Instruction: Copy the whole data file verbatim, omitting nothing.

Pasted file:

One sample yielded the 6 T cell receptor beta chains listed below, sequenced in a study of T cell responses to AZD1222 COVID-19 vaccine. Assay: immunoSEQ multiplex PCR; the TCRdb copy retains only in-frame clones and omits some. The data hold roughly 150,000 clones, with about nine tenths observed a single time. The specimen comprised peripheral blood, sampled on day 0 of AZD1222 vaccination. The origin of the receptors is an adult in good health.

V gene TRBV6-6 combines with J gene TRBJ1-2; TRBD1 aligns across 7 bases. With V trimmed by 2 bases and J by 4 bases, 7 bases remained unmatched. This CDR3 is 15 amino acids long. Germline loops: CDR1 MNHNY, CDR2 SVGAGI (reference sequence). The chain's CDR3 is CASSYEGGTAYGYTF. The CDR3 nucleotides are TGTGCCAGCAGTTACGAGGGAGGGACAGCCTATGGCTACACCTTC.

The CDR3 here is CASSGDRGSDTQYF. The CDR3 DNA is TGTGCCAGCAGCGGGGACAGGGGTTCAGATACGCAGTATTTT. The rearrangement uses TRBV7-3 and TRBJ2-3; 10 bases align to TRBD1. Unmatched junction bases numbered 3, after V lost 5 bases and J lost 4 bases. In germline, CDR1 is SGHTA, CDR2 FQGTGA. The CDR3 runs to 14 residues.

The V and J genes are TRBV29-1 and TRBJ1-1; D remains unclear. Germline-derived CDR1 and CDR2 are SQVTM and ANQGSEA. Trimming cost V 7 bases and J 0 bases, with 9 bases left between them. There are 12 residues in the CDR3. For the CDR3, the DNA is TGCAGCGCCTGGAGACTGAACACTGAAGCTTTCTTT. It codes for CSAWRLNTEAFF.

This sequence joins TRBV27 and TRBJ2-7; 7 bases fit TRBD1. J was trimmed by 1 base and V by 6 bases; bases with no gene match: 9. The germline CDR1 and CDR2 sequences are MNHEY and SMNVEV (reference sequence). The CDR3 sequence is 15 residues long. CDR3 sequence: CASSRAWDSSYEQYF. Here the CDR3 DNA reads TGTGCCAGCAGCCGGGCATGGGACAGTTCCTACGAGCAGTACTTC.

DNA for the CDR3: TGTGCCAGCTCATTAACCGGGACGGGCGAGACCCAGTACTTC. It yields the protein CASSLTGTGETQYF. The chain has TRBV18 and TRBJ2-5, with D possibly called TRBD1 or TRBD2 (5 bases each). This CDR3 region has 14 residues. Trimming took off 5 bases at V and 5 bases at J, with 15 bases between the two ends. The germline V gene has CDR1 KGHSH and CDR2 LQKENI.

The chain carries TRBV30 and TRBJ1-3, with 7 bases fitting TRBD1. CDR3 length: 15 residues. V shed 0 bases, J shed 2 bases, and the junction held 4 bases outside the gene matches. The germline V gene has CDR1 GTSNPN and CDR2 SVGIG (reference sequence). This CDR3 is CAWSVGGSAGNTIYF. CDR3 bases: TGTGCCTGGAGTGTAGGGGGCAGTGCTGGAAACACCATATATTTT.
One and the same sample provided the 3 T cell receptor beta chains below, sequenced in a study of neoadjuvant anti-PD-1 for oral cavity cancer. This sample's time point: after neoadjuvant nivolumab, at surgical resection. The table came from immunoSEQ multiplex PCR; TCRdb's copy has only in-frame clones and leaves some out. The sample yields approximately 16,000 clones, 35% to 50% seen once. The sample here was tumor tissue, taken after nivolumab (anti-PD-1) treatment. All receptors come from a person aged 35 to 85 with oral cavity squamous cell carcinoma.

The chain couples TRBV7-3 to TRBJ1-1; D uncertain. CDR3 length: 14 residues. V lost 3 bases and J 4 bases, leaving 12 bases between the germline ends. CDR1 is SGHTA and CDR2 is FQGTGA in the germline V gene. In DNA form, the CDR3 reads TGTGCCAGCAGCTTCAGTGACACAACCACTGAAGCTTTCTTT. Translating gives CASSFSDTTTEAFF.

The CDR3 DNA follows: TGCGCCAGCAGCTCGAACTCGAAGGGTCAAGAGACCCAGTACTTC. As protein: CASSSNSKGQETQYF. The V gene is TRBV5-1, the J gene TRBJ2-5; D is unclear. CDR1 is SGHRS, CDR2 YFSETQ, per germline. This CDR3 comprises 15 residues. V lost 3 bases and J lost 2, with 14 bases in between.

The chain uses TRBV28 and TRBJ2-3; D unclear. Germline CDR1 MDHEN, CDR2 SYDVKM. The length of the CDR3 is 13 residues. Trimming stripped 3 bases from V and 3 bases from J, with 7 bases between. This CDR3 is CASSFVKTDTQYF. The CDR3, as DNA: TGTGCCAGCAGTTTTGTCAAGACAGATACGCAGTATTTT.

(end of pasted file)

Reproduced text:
One sample yielded the 6 T cell receptor beta chains listed below, sequenced in a study of T cell responses to AZD1222 COVID-19 vaccine. Assay: immunoSEQ multiplex PCR; the TCRdb copy retains only in-frame clones and omits some. The data hold roughly 150,000 clones, with about nine tenths observed a single time. The specimen comprised peripheral blood, sampled on day 0 of AZD1222 vaccination. The origin of the receptors is an adult in good health.

V gene TRBV6-6 combines with J gene TRBJ1-2; TRBD1 aligns across 7 bases. With V trimmed by 2 bases and J by 4 bases, 7 bases remained unmatched. This CDR3 is 15 amino acids long. Germline loops: CDR1 MNHNY, CDR2 SVGAGI (reference sequence). The chain's CDR3 is CASSYEGGTAYGYTF. The CDR3 nucleotides are TGTGCCAGCAGTTACGAGGGAGGGACAGCCTATGGCTACACCTTC.

The CDR3 here is CASSGDRGSDTQYF. The CDR3 DNA is TGTGCCAGCAGCGGGGACAGGGGTTCAGATACGCAGTATTTT. The rearrangement uses TRBV7-3 and TRBJ2-3; 10 bases align to TRBD1. Unmatched junction bases numbered 3, after V lost 5 bases and J lost 4 bases. In germline, CDR1 is SGHTA, CDR2 FQGTGA. The CDR3 runs to 14 residues.

The V and J genes are TRBV29-1 and TRBJ1-1; D remains unclear. Germline-derived CDR1 and CDR2 are SQVTM and ANQGSEA. Trimming cost V 7 bases and J 0 bases, with 9 bases left between them. There are 12 residues in the CDR3. For the CDR3, the DNA is TGCAGCGCCTGGAGACTGAACACTGAAGCTTTCTTT. It codes for CSAWRLNTEAFF.

This sequence joins TRBV27 and TRBJ2-7; 7 bases fit TRBD1. J was trimmed by 1 base and V by 6 bases; bases with no gene match: 9. The germline CDR1 and CDR2 sequences are MNHEY and SMNVEV (reference sequence). The CDR3 sequence is 15 residues long. CDR3 sequence: CASSRAWDSSYEQYF. Here the CDR3 DNA reads TGTGCCAGCAGCCGGGCATGGGACAGTTCCTACGAGCAGTACTTC.

DNA for the CDR3: TGTGCCAGCTCATTAACCGGGACGGGCGAGACCCAGTACTTC. It yields the protein CASSLTGTGETQYF. The chain has TRBV18 and TRBJ2-5, with D possibly called TRBD1 or TRBD2 (5 bases each). This CDR3 region has 14 residues. Trimming took off 5 bases at V and 5 bases at J, with 15 bases between the two ends. The germline V gene has CDR1 KGHSH and CDR2 LQKENI.

The chain carries TRBV30 and TRBJ1-3, with 7 bases fitting TRBD1. CDR3 length: 15 residues. V shed 0 bases, J shed 2 bases, and the junction held 4 bases outside the gene matches. The germline V gene has CDR1 GTSNPN and CDR2 SVGIG (reference sequence). This CDR3 is CAWSVGGSAGNTIYF. CDR3 bases: TGTGCCTGGAGTGTAGGGGGCAGTGCTGGAAACACCATATATTTT.
One and the same sample provided the 3 T cell receptor beta chains below, sequenced in a study of neoadjuvant anti-PD-1 for oral cavity cancer. This sample's time point: after neoadjuvant nivolumab, at surgical resection. The table came from immunoSEQ multiplex PCR; TCRdb's copy has only in-frame clones and leaves some out. The sample yields approximately 16,000 clones, 35% to 50% seen once. The sample here was tumor tissue, taken after nivolumab (anti-PD-1) treatment. All receptors come from a person aged 35 to 85 with oral cavity squamous cell carcinoma.

The chain couples TRBV7-3 to TRBJ1-1; D uncertain. CDR3 length: 14 residues. V lost 3 bases and J 4 bases, leaving 12 bases between the germline ends. CDR1 is SGHTA and CDR2 is FQGTGA in the germline V gene. In DNA form, the CDR3 reads TGTGCCAGCAGCTTCAGTGACACAACCACTGAAGCTTTCTTT. Translating gives CASSFSDTTTEAFF.

The CDR3 DNA follows: TGCGCCAGCAGCTCGAACTCGAAGGGTCAAGAGACCCAGTACTTC. As protein: CASSSNSKGQETQYF. The V gene is TRBV5-1, the J gene TRBJ2-5; D is unclear. CDR1 is SGHRS, CDR2 YFSETQ, per germline. This CDR3 comprises 15 residues. V lost 3 bases and J lost 2, with 14 bases in between.

The chain uses TRBV28 and TRBJ2-3; D unclear. Germline CDR1 MDHEN, CDR2 SYDVKM. The length of the CDR3 is 13 residues. Trimming stripped 3 bases from V and 3 bases from J, with 7 bases between. This CDR3 is CASSFVKTDTQYF. The CDR3, as DNA: TGTGCCAGCAGTTTTGTCAAGACAGATACGCAGTATTTT.